I case you haven’t heard, the Republican Party wants to bring the Bible back into public schools. The GOP platform encourages public high schools to teach elective courses about the Bible. The Washington Post‘s Emma Brown has a great piece on this effort. Here is a small taste:
Several GOP delegates said that they aren’t seeking to inculcate schools with Christianity, but they are trying to make sure that young people are acquainted with a document that has played a significant role in shaping Western culture.
“This is not designed to teach religion in the schools as a means of proselytizing,” said Tony Perkins, president of the Family Research Council, a conservative advocacy group, and a GOP delegate from Louisiana who supported the Bible-in-schools provision. “You can’t really fully understand the American form of government and society without some understanding of the Bible.”
The article goes on to cite Southern Methodist University religion professor Mark Chancey‘s study of already-existing Bible courses in Texas public schools. Another taste:
In 2013, the Texas Freedom Network used public records requests to study the curriculum, lessons and assignments given to students in Bible-related courses in 57 districts and three charter schools.
For example, the preface of a book used in the Dayton Independent School District reads: “May this study be of value to you. May you fully come to believe that ‘Jesus is the Christ, the son of God.’ And may you have ‘life in His name.’”
In contrast, Chancey described other assignments and curriculum as academically rigorous and constitutionally sound. Students in the Grapevine Independent School District, for example, were asked to show their understanding of literary devices — such as simile, metaphor, allusion and personification — by writing about how those devices are used in Psalm 103.
Chancey, who is now working on a book on the history of Bible courses in public schools nationwide, said that teaching about the Bible in a legal fashion is easier said than done.
“Even with the best of intentions, people’s own biases creep into their presentation of the material,” Chancey said. And occasionally, he said, “some teachers use these courses deliberately as Trojan Horses to promote their own religious beliefs over others.”
In Chancey’s view, the call for teaching about the Bible is the Republican party’s response to the growing numbers of Americans who identify with no religion, or with religions other than Christianity.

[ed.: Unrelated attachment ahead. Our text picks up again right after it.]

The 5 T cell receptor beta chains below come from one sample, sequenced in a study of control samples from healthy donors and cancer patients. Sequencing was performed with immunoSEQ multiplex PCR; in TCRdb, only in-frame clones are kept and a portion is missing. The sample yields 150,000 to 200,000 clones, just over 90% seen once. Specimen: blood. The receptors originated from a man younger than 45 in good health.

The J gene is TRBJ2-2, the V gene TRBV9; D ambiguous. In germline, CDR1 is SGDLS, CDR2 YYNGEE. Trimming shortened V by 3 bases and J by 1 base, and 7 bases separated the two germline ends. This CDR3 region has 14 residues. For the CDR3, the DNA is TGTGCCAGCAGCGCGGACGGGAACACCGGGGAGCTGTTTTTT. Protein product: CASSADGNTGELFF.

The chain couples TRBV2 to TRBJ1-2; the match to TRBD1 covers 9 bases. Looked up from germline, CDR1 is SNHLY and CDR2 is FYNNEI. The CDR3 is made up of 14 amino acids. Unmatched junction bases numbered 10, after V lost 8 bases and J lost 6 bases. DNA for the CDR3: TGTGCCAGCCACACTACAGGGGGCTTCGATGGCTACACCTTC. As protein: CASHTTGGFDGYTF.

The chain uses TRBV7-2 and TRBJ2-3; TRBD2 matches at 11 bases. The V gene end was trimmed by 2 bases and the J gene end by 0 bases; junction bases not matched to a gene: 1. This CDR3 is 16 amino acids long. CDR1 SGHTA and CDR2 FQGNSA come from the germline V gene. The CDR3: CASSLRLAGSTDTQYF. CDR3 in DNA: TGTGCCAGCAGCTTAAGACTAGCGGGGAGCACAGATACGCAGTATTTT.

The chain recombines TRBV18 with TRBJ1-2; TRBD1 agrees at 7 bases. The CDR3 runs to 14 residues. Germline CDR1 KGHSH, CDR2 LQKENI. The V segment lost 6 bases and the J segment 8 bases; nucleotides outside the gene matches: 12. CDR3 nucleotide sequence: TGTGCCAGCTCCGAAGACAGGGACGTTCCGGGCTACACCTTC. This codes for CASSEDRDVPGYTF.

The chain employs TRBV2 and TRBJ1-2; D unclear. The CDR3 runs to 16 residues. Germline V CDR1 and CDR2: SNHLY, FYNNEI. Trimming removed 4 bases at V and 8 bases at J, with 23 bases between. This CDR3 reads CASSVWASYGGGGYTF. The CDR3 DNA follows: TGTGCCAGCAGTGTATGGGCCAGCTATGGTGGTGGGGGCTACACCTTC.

“The timing of this is not accidental. It’s a reaction to the current demographic trends and the increasing Christianization of party elites,” he said. He said he believes that an “educated citizenry” needs an understanding of all major world religions, not just Christianity.
Some districts were doing a good job treating the Bible’s contents as the subject of academic study, according to the organization’s analysis, conducted by Mark Chancey, a professor of religious studies at Southern Methodist University. But many were not.
“Unfortunately, a fair number of courses are blatantly and thoroughly sectarian, presenting religious views as fact and implicitly or explicitly encourage students to adopt those views,” Chancey wrote.
Courses were rife not only with religious bias but also with factual errors, he found, and most were taught by teachers who had not taken any college-level courses in biblical, religious or theological studies. Some schools were using curriculum materials that presented the Bible as historical fact, and others used materials that explicitly called on students to adopt one particular faith.
As some of you know, the Supreme Court removed mandatory devotional Bible reading from public schools though the 1964 Abington v. Schempp decision. Interestingly enough, the largely Protestant American Bible Society, the largest distributor of Bibles in the United States in 1964, supported the Supreme Court’s decision. This, however, did not stop them from getting more Bibles into public schools.
Here is how I described it all in The Bible Cause: A History of the American Bible Society:
Perhaps the most significant political and cultural issue that the ABS had to deal with in the early 1960s was the US Supreme Court’s ruling in Abington v. Schempp the decision that struck down the mandatory reading of the Bible in public schools. Abington v. Schempp followed on the heels of Engel v. Vitale, the verdict that made prayer in public schools unconstitutional. Both of these decisions drew heavy fire from American Christians. In August 1963, George Gallup concluded that 70 percent of Americans supported prayer and Bible reading in public schools. The debate over religion in public schools heightened over the course of the next several years as legislators, the most prominent being Illinois Republican Everett Dirksen, proposed a constitutional amendment that would allow prayer in public schools, essentially overturning the court’s decision in Engle v. Vitale. The so-called Dirksen Amendment…did not directly challenge Abington v. Schempp, but many ordinary Americans believed that if Engel v. Vitale could be overturned, so could Abington v. Schempp Dirksen was their champion.